Honey Facts

Honey is one of the oldest substances on earth. Anciently it was used for weddings, funerals, births, fertility and was even used as an offering to the Gods from the Egyptians. It was prized for its many healing properties and is recognized for its antiseptic and antibacterial properties.

Honey is a process that begins after a bee collects nectar (a sweet liquid produced by plants to attract female bees to assist in pollination) which contains sugars, water, amino acids, vitamins, proteins and enzymes. As a bee flies from flower to flower, the bee adds enzymes to break down the sucrose in the nectar into glucose and fructose. This partially processed nectar is then given to the worker bees in the hive who work the honey, adding more enzymes before they store it in a wax cell. For the nectar to transform into honey, ½ of the moisture must be removed. This is done by the heat of the hive and the fanning of the worker bees wings.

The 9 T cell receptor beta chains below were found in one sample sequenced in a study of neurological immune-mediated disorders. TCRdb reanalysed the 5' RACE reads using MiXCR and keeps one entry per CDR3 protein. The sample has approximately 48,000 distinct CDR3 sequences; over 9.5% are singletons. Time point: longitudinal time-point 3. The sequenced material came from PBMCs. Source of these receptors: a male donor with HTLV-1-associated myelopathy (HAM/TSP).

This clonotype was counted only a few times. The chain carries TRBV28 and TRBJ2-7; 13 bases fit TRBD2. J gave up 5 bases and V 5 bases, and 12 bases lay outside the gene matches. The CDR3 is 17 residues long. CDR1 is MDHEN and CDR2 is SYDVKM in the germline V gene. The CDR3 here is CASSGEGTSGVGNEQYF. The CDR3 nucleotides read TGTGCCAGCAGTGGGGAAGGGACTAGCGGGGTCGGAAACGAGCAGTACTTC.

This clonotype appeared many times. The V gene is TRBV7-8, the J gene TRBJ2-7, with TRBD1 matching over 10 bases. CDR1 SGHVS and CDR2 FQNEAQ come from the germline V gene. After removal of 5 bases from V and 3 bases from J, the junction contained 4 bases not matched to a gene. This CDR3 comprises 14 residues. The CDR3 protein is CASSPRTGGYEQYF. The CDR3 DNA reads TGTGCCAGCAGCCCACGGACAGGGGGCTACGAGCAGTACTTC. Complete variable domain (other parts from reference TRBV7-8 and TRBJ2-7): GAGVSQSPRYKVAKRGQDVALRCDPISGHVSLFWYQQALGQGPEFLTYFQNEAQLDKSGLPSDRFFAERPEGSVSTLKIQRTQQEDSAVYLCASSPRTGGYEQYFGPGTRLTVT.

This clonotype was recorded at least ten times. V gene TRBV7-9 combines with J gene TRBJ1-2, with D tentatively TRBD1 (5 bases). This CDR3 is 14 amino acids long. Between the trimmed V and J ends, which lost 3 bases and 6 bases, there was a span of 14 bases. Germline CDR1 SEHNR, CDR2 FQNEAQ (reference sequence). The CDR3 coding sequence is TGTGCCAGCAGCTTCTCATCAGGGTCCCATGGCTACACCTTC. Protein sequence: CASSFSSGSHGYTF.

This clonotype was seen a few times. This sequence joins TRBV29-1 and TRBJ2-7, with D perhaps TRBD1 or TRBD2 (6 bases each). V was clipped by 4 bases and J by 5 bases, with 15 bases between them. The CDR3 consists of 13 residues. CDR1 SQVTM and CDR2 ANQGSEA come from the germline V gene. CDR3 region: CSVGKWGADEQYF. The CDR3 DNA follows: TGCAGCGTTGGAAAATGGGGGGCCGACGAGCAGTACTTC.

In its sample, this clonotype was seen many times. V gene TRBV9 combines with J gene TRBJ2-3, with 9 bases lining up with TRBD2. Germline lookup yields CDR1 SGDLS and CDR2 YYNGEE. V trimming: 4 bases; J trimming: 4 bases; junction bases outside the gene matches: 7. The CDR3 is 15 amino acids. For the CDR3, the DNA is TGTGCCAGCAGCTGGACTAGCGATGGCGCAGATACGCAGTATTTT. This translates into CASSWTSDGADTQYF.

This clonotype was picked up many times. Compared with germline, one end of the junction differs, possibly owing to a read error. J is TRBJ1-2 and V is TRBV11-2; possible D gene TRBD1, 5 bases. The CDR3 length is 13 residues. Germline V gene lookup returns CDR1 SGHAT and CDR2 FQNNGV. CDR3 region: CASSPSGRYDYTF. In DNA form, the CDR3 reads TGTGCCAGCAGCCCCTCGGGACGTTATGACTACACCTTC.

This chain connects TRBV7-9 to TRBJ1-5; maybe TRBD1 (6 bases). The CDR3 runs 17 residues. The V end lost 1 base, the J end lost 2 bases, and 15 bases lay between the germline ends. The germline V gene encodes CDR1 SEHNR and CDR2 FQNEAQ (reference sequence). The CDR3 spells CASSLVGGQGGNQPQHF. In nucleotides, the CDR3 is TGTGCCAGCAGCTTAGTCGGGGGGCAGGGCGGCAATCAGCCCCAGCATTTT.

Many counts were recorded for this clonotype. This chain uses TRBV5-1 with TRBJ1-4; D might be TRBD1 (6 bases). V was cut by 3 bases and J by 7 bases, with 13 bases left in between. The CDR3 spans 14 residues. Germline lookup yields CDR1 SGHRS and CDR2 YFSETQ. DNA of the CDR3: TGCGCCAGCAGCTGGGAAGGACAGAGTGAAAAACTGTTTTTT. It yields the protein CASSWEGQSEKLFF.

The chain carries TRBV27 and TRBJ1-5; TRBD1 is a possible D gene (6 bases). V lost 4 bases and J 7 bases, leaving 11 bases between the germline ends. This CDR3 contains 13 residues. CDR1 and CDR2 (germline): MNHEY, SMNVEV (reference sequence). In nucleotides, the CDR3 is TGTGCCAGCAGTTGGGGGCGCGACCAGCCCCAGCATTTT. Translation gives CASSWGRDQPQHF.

When the moisture content reaches less than 18%, the substance becomes more concentrated and chemical changes occur, resulting in pure honey. Each cell is then sealed with wax to prevent further moisture loss.

Fun Facts

  • A single honey bee worker produces about 1/12 of a teaspoon of honey in her lifetime.
  • A colony can keep the internal temperature of the hive around 93° year-round.
  • Honey contains all the substances need to sustain life including water, vitamins, amino acids, proteins and enzymes.
  • The queen bee can lay up to 1,500 eggs per day and approximately 1 million in her lifetime.
  • A hive contains up to 60,000 bees during the summer months.
  • A bee flaps its’ wings 12,000 times per minute while flying and can fly up to 15 mph.

Sources:
One Drop at a Time by Melvin J. Ballard
The Book of Honey by Jenni Fleetwood
Beekeeping Basics, Penn University
The Honey Bee: Amazing Facts and Fleats, Illinois State University

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